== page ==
Here are a few Cappadocia tours that include the Ihlara Gorge in their itinerary:

What To See In Ihlara Valley

Aside from being one of the most naturally beautiful places to visit in Cappadocia, the Ihlara Valley is incredible for history buffs and sightseers.

The walls of the Ihlara Gorge are lined with 105 historic churches dating back to the Byzantine Era in the 7th Century CE. The walls of many of these churches are plastered with detailed and colorful paintings. Some of them are still in incredible shape.

Sixteen of the Ihlara Valley churches can still be accessed by visitors to the gorge. The rest have been closed either due to dangerous conditions, to protect the architecture and artwork, or because access to the churches is no longer available due to rock slides.

Keep in mind that many of the churches sit high up on the walls of the gorge. You will need to do some climbing, usually up steep stairs, to access them.

Churches of Ihlara Valley:

The Wandering Wagars family smiles from inside a church in the Ihlara Valley hike
  • Kokar Kilise Church (The Smelly Church): This famous church has biblical frescoes that showcase several important stories from the bible, including the Last Supper, the Nativity, the Crucifixion, as well as the Ascension and Pentecost, which are located on the ceiling.
  • Purenli Seki Kilisesi (Terrace Church): This beautiful church has an 82-foot climb to reach it, but it’s worth the effort. The church features beautiful frescoes. And if you follow the stairs to the top level, you’ll find a terrace looking out over the Ihlara Valley.
  • Agacalti Kilise (Church Under the Trees): Located near the south entrance, this Ihlara Valley church, also known as “Daniel’s Church” due to a fresco showcasing Daniel and the Lion, features artwork celebrating the natural beauty of the Ihlara Gorge. It’s very unique in its design and features many flowers, rosettes, and checkerboard designs.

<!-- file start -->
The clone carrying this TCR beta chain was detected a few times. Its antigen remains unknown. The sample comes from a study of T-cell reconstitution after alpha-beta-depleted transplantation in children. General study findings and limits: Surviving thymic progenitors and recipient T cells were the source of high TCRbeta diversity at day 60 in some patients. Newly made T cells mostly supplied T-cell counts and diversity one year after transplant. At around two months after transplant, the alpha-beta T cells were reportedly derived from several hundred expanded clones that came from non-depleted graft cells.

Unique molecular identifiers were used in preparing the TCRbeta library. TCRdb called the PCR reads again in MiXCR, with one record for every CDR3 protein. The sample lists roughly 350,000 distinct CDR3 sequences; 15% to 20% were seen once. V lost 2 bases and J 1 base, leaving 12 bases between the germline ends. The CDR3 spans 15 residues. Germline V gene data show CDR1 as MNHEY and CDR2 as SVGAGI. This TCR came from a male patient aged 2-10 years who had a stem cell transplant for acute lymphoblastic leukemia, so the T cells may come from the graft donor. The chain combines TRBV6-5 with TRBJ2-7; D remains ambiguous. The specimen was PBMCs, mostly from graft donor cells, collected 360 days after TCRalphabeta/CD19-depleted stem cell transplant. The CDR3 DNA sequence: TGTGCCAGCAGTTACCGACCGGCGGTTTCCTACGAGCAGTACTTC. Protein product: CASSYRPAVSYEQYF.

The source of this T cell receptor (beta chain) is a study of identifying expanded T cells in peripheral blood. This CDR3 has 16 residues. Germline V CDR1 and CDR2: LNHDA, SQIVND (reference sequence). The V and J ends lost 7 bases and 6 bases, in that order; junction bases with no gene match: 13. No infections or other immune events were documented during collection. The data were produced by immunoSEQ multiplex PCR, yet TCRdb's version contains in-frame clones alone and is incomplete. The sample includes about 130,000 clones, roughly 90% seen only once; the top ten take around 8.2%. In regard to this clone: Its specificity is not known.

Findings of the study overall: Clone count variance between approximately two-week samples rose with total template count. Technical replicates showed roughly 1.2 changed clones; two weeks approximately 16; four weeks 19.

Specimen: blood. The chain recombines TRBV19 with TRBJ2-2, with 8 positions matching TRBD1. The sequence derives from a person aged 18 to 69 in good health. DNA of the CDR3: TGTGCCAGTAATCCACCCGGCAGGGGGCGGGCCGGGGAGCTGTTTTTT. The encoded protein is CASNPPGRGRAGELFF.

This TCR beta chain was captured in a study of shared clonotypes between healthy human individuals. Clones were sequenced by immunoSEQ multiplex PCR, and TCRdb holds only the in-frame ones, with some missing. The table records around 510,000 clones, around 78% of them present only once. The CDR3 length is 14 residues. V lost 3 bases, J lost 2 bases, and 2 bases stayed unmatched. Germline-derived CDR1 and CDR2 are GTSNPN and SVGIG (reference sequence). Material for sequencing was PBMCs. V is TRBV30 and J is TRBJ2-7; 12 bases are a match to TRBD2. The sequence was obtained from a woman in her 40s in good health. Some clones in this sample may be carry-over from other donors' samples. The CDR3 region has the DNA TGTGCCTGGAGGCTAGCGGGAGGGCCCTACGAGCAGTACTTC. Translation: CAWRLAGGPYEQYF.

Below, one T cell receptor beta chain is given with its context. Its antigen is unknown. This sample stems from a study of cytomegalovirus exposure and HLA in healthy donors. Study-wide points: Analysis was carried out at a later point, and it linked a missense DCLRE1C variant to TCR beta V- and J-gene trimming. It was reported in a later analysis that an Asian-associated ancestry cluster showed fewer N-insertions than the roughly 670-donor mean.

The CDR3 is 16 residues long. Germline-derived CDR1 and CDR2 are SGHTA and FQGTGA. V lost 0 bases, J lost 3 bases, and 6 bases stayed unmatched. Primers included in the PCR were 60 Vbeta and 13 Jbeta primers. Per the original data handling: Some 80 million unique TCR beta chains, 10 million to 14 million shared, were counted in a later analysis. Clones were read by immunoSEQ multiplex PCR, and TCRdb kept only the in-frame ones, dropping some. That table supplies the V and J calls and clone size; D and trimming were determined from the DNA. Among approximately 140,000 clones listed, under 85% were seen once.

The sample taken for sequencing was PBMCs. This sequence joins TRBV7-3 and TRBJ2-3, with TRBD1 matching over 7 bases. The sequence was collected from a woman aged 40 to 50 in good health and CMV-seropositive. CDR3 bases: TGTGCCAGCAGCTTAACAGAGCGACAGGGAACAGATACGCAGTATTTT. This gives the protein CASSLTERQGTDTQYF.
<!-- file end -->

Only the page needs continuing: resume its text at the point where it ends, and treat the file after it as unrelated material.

Other churches in the Ihlara Valley include:

  • Sumbullu Kilise (Hyacinth Church
  • Yilanli Kilise (Church with Snake)
  • Karagedik Kilise (Church with Black Collar)
  • Kirk Damatli Kilise (St. George Church)
  • Direkli Kilise (Church with Pillars
  • Ala Kilise (Mottled Church)
  • Kemerli Kilise (Church with Belt)
  • Egritas Kilise (Church with Crooked Stone)
  • Bahattin Kilise (Bahattin’s Granary Church)

Tips For Family Travel In Turkiye

Family travel in Turkiye, especially in places like Sanliurfa and the Southeast, requires some planning and a little bit of luck. Some areas of this country can be closed due to political unrest, so it’s always a good idea to check out current travel advisories and stay informed of the current travel status.

Check out our Turkiye Family Travel Blog for everything that you need to know about family travel in Turkiye and watch ouf Tips for Family Travel in Turkiye video below to help you plan an unforgettable visit to this mesmerizing and wonderful country.

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Enjoy Your Time In The Ihlara Valley, Cappadocia

The Ihlara Valley is one of the most unique and beautiful places to visit in Cappadocia. If you want a complete change of scenery, some cool air, and relaxing vibes, there’s really no better place. My family loved our time hiking and exploring the churches. And I’m sure that you will too.

I hope that these tips for hiking the Ihlara Valley were helpful. If I missed anything, please feel free to drop a comment below, reach out via our contact page, or chat with us on our social media channels.

You can find valuable tips about visiting Turkiye on our Turkiye Family Travel Blog. Or feel free to join our Family Travel Support Group on Facebook. You can connect with more family travelers just like you who love to explore the world.